where, Absnative_mod is absolute abundance of native modified peptide, Absnative_unmod is absolute abundance of native unmodified peptide. The calculated H3K14Ac stoichiometries for three technical replicates of each of analyzed conditions (CIC, CIM, MIM) for each donor were averaged to obtain average H3K14Ac stoichiometries in CIC, CIM, and MIM samples for donors. Additionally, the CIC, CIM, and MIM H3K14Ac stoichiometries for all six donors were also averaged, to obtain average stoichiometries for each of the analyzed conditions in all donors’ samples together. The SDs and % coefficient of variation (CVs) were calculated as well (Additional file 1: Table S6). These average H3K14Ac stoichiometries, for both, all donors together and each one separately, for CIC, CIM, and MIM conditions, are presented in a bar chart created using features available in Excel software (Microsoft Inc.) (Fig. 3).

The H3 K14Ac stoichiometry between CIC and CIM, CIC, and MIM, and CIM and MIM conditions were compared using a two-sample unequal variance T-test. If the p value was < 0.05, the differences were considered statistically significant.

Validation of the LC–MS/MS method in the MRM mode

Design of the validation procedure of the quantitative proteomic LC–MS/MS method in the MRM mode was based on the Assay Development Guidelines CPTAC Assay Development Working Group Version 1.0 [27] of the CPTAC of National Institutes of Health, National Cancer Institute. We used Skyline software for data processing and analysis as proposed there. Additionally, we created for our assay for research use; so to make it fit-for-purpose, we also applied recommendations of Carr et al. [32]. According to [27], we prepared the dilutions of the standard peptides in the matrix of interest for creating the multipoint calibration curve of seven different concentrations spanning from 0.5 fmol/uL to 2500 fmol/uL, QC at 12.5 fmol/uL and a matrix blank. The matrix blank was injected in nine replicates; the other concentrations were injected in five replicates each. The matrix for calibration curve was part of the experiment and the matrix of the target samples was the same: it constituted of the digested human histone extract propionylated pre- and post-digestion (from different donors, other than the target samples for analysis). We used the same protocol for sample preparation for both, the matrix for calibration curve creation and the target CIC, CIM, and MIM samples, with the exception that the MDM for the matrix samples were not HIV-infected and Meth exposed. The analytes quantified in this study—human histone H3 peptides K9[Poy]K14[Ac] and K9[Poy]K14[Poy] were likely to be occurring in the matrix in the detectable range. For that reason, we used a reverse calibration curve approach, where the matrix is spiked with SIL standards at variable concentrations and the native analyte—as an internal standard—at the same concentration.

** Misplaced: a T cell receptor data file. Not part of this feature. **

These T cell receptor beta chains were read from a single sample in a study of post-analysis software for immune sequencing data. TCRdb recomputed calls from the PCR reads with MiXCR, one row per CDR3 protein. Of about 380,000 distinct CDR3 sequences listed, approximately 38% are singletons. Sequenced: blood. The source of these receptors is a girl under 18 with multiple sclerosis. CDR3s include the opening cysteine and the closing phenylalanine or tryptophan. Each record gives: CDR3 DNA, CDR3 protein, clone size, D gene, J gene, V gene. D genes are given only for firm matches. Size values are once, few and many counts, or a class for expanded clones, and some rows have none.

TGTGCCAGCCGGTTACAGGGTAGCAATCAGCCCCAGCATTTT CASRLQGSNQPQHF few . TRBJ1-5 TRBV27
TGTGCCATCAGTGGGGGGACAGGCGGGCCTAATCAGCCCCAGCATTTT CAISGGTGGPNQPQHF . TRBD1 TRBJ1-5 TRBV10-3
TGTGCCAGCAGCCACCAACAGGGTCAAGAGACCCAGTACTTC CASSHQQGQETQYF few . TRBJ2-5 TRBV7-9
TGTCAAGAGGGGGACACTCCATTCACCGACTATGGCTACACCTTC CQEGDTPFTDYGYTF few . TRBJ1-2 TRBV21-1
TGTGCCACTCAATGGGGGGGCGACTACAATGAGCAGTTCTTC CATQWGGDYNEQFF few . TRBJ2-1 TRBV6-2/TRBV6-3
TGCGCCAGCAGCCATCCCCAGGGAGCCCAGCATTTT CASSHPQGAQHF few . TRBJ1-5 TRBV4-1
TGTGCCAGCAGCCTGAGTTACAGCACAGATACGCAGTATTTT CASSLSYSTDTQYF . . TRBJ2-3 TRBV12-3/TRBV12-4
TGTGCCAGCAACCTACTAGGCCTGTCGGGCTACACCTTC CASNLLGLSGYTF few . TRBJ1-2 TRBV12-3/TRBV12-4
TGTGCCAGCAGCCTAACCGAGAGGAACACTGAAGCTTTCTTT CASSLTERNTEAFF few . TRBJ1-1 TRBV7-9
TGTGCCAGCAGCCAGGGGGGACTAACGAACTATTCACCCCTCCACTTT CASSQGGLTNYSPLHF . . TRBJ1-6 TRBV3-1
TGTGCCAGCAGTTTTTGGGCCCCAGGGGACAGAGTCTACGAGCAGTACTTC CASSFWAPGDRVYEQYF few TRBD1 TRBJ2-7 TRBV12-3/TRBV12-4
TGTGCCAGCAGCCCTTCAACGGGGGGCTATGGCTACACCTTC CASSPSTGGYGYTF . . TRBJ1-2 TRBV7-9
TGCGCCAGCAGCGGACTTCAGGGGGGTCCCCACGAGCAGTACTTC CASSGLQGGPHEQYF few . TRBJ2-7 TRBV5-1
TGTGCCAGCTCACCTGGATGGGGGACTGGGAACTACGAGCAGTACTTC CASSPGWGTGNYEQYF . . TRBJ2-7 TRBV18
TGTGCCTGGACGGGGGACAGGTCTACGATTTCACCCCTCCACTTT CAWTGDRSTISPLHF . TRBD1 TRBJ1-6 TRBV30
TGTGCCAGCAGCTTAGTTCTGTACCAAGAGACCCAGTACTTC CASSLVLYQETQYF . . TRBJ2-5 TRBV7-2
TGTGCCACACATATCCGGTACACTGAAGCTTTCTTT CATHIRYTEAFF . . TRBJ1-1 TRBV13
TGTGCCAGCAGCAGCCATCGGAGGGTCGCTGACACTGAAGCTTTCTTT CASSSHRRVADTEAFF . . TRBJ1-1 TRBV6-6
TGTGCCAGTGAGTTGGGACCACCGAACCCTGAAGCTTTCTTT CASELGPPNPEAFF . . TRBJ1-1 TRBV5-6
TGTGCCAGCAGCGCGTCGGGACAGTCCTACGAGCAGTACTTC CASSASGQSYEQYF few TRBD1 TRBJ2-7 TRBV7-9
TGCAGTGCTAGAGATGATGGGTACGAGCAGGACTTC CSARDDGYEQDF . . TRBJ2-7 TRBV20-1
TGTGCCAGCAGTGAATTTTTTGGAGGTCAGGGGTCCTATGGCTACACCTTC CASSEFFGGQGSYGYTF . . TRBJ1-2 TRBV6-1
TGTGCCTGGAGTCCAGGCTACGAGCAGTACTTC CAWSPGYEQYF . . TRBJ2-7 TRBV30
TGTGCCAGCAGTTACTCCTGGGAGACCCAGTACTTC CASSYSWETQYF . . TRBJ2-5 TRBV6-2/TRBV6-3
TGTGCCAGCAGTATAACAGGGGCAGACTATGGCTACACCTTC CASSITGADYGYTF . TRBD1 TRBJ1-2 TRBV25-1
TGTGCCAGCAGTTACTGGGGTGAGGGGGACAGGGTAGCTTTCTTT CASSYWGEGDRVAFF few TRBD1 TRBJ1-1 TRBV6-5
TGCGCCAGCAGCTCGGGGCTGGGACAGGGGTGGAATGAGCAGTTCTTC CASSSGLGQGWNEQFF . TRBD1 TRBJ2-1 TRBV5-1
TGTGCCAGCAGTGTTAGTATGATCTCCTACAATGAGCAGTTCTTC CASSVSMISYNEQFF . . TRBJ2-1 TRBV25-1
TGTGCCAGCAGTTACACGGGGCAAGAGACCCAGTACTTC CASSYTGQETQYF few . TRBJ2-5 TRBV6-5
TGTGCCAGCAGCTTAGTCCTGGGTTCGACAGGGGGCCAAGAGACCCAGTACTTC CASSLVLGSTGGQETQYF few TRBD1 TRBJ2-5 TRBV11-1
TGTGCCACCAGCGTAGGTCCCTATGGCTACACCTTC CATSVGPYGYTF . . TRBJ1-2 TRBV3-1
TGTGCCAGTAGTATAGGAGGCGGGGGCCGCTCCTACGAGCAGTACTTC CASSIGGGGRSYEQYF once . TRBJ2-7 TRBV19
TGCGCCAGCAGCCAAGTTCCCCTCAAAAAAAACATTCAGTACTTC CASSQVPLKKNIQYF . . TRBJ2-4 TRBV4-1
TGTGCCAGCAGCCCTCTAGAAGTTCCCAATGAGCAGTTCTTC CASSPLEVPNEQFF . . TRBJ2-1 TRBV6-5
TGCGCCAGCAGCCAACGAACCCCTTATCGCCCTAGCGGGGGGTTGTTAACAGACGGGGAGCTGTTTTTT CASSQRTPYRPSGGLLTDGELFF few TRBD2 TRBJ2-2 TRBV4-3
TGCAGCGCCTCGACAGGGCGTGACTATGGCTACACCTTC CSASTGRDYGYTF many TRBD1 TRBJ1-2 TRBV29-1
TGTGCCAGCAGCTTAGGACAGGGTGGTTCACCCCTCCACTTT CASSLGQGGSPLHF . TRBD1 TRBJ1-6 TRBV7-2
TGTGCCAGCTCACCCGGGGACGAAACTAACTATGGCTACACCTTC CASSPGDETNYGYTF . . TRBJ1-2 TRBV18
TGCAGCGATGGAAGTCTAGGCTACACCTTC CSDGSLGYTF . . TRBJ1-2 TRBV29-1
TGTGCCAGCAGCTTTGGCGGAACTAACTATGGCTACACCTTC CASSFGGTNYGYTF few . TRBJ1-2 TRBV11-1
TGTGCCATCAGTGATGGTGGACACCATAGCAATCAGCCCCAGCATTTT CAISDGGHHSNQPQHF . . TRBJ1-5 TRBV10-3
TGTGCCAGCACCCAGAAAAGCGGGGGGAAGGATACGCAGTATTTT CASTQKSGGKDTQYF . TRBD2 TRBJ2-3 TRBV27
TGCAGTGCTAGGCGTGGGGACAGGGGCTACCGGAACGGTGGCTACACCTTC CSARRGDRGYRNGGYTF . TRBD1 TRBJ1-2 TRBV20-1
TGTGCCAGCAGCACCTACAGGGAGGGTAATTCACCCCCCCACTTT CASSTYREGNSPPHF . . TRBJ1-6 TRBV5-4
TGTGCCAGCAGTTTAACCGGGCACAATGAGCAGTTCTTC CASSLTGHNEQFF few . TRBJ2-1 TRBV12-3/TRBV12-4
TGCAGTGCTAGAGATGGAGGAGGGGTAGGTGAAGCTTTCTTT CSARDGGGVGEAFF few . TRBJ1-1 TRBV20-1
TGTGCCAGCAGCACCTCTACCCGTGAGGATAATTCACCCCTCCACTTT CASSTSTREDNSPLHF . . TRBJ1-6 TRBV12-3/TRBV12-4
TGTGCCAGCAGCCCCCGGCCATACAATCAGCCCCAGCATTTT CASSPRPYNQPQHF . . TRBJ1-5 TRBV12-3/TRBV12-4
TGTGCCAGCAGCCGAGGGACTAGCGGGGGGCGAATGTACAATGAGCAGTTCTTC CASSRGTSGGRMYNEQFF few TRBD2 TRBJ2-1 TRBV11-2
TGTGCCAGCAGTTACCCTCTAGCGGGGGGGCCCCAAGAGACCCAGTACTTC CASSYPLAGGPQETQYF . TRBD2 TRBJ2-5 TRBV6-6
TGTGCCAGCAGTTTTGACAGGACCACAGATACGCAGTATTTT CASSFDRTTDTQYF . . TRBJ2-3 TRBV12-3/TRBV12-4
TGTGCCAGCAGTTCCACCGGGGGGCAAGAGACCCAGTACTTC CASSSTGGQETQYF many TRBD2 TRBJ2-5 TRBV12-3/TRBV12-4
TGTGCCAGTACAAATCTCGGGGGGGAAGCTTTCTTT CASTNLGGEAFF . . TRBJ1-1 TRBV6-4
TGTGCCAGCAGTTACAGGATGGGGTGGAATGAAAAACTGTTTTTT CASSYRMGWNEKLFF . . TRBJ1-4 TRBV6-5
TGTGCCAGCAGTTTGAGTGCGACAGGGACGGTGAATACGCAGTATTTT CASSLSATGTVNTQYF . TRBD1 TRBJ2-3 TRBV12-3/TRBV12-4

Features available in Skyline software were used to prepare the reversed calibration curves for H3 K9[Poy]K14[Poy]-heavy and K9[Poy]K14[Ac]-heavy peptides and calculate figures of merit: lower limit of detection (LLOD) and lower limit of quantification (LLOQ) to determine sensitivity of the assay. The reversed calibration curves were created by plotting nominal analyte concentration (fmol/µL) versus heavy:light peak area ratio for each of the heavy peptides studied (Additional file 2: Figure S1 for K9[Poy]K14[Ac]-heavy and 2S for K9[Poy]K14[Poy]-heavy). The Skyline Peptide Settings and Transitions Settings applied for were the same as described in the “LC–MS/MS analyses in the MRM mode” paragraph with the exceptions listed below. We applied linear in Log space regression fit (none weighing) to create those reversed calibration curves. The max LLOQ bias (relative error) and LLOQ CV were set to 15% and qualitative ion ratio threshold set to 30%. The LOD was calculated from the blanks injected before the calibration curve as the average plus 3 times the standard deviation (SD) of the signal of the blank (3 × SD of the blank). The LLOQ was determined as “the lowest concentration of peptide at which the imprecision of the assay (expressed as the CV) is < 20% “ [27]. The linearity of the calibration curves was determined using linear regression and calculation of the Pearson’s determination coefficient R2 [26]. The accuracy and precision were also calculated, as a ratio of back-calculated concentration to the actual analyte concentration, and %CV of the replicate measurements of the same standard concentration, respectively. The calibration points had to be within 85–115% of the theoretical concentration or 80–120% at the LLOQ. The upper limit of quantification (ULOQ) was determined as the highest concentration measured whereas, a linear response between LLOQ and ULOQ was defined as a linear range [27]. The selectivity of the method was evaluated by visual examining the potential presence of the interferences in the matrix blank samples in the retention time region of the analytes (heavy peptides). To ensure that there is no interference on the analytes detection by other substances present in the samples, the specificity of the assay was assessed. At first, already on the MRM transitions development stage of the study, we used the MS Product feature of ProteinProspector software [33] to inspect whether the MRM transitions are unique for the peptides of interest and do not overlap with MRM transitions of the isobaric peptide K9[Ac]K14[Poy] that might be also present in the investigated samples. Then, the MRM transitions’ ratios for each of the analyzed peptides were determined to evaluate the specificity of the assay. The peak areas for each transition were normalized to total peak area of all transitions for analyte (Percentage peak areas) and compared between each other to obtain MRM transitions ratios. The mean, SD and %CV for each MRM transition ratio were also calculated for both the standard dilutions above the LLOQ and donors’ samples. The MRM transition ratios for all samples of concentrations above LLOQ should be within 30% from the mean.